|Directed by||John M. Stahl|
|Produced by||John M. Stahl|
|Screenplay by||Sarah Y. Mason|
|Based on||Magnificent Obsession|
by Lloyd C. Douglas
|Music by||Franz Waxman|
|Cinematography||John J. Mescall|
|Edited by||Milton Carruth|
|Distributed by||Universal Pictures|
Magnificent Obsession is a 1935 drama film based on the 1929 novel of the same name by Lloyd C. Douglas. The film was adapted by Sarah Y. Mason, Victor Heerman, and George O'Neil, directed by John M. Stahl, and stars Irene Dunne, Robert Taylor, Charles Butterworth, and Betty Furness.
The life of spoiled Robert Merrick (Robert Taylor) is saved through the use of a hospital's only pulmotor, but because the medical device cannot be in two places at once, it results in the death of Dr. Hudson, a selfless, brilliant surgeon and generous philanthropist. Merrick falls in love with Hudson's widow, Helen (Irene Dunne), though she holds him responsible for her husband's demise. One day, he insists on driving her home, and makes a pass at her. She gets out, and is struck by another car, losing her sight. Merrick confronts a friend of Helen's husband, wanting to know why a beautiful young woman would marry a middle-aged man. The doctor's friend tells him that her husband had a philosophy - to help people, but never let it be known that you are the one helping them. Only then, he believed, could there be true reward in life.
Merrick watches over Helen, and visits her during her recuperation, concealing his identity and calling himself Dr. Robert. His true identity is known to Helen's step-daughter, Joyce (Betty Furness), who keeps it a secret. When he finds out that she is nearly penniless, Merrick secretly pays for specialists to try to restore her vision. Finally, she travels to Switzerland, and is told that her eyesight is gone forever. Robert follows her, confesses his true identity, and proposes marriage. She forgives him, but goes away, not wanting to be a burden to him.
Years later, Robert has become a brain surgeon. He learns that Helen urgently needs an operation, which he performs. When she awakens, her sight has miraculously returned.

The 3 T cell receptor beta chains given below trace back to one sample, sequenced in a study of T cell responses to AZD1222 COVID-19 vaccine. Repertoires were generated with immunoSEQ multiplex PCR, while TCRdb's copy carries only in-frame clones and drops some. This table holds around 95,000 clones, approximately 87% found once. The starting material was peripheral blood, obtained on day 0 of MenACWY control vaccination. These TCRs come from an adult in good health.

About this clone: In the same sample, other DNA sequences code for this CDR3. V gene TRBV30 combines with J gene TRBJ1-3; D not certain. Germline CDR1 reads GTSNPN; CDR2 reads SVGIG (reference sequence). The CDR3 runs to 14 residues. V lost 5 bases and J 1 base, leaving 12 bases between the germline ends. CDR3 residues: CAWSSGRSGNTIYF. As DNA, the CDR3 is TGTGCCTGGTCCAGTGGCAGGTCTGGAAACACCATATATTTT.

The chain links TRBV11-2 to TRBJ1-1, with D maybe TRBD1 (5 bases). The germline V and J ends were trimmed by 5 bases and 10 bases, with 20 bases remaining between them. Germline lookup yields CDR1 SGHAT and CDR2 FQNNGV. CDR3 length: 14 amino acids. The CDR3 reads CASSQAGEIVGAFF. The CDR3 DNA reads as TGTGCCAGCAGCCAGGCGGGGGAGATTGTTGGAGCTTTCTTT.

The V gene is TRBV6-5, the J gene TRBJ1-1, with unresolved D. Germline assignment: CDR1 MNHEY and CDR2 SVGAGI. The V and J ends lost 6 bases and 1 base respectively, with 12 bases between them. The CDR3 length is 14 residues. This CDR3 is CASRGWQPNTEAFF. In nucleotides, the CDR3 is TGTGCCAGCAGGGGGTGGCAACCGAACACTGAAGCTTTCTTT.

- Irene Dunne as Helen Hudson
- Robert Taylor as Robert Merrick
- Charles Butterworth as Tommy Masterson
- Betty Furness as Joyce Hudson
- Sara Haden as Mrs. Nancy Ashford
- Ralph Morgan as Randolph
- Henry Armetta as Tony
- Gilbert Emery as Doctor Ramsay
- Arthur Treacher as Horace
- Beryl Mercer as Mrs. Eden
- Alyce Ardell as The French Maid
- Theodore von Eltz as Dr. Preston
- Sidney Bracey as Butler
- Arthur Hoyt as Perry
- Cora Sue Collins as Ruth
- Frank Mayo as John Stone (uncredited)
Adaptations in other media
Magnificent Obsession was adapted as a radio play on the April 26, 1937, and November 13, 1944, broadcasts of Lux Radio Theater, the first starring Robert Taylor and Irene Dunne in their original film roles, the second with Claudette Colbert and Don Ameche. It was also adapted on the January 19, 1941, broadcast of The Screen Guild Theater, starring Myrna Loy and Don Ameche, and the February 13, 1949, broadcast of Screen Director's Playhouse, with Irene Dunne and Willard Waterman.
A newly restored version of the 1935 film is included in the Criterion Collection double-disc package titled “Magnificent Obsession”, released in January 2009. Available in either blu-ray or DVD, the package includes a digital restoration of the 1954 adaptation and extras relating to Douglas Sirk's version.
- Brown, Gene (1995). Movie Time: A Chronology of Hollywood and the Movie Industry from Its Beginnings to the Present. New York: Macmillan. p. 125. ISBN 0-02-860429-6.
- Dick, Bernard K. (2015). City of Dreams: The Making and Remaking of Universal Pictures. University Press of Kentucky. p. 100. ISBN 9780813158891.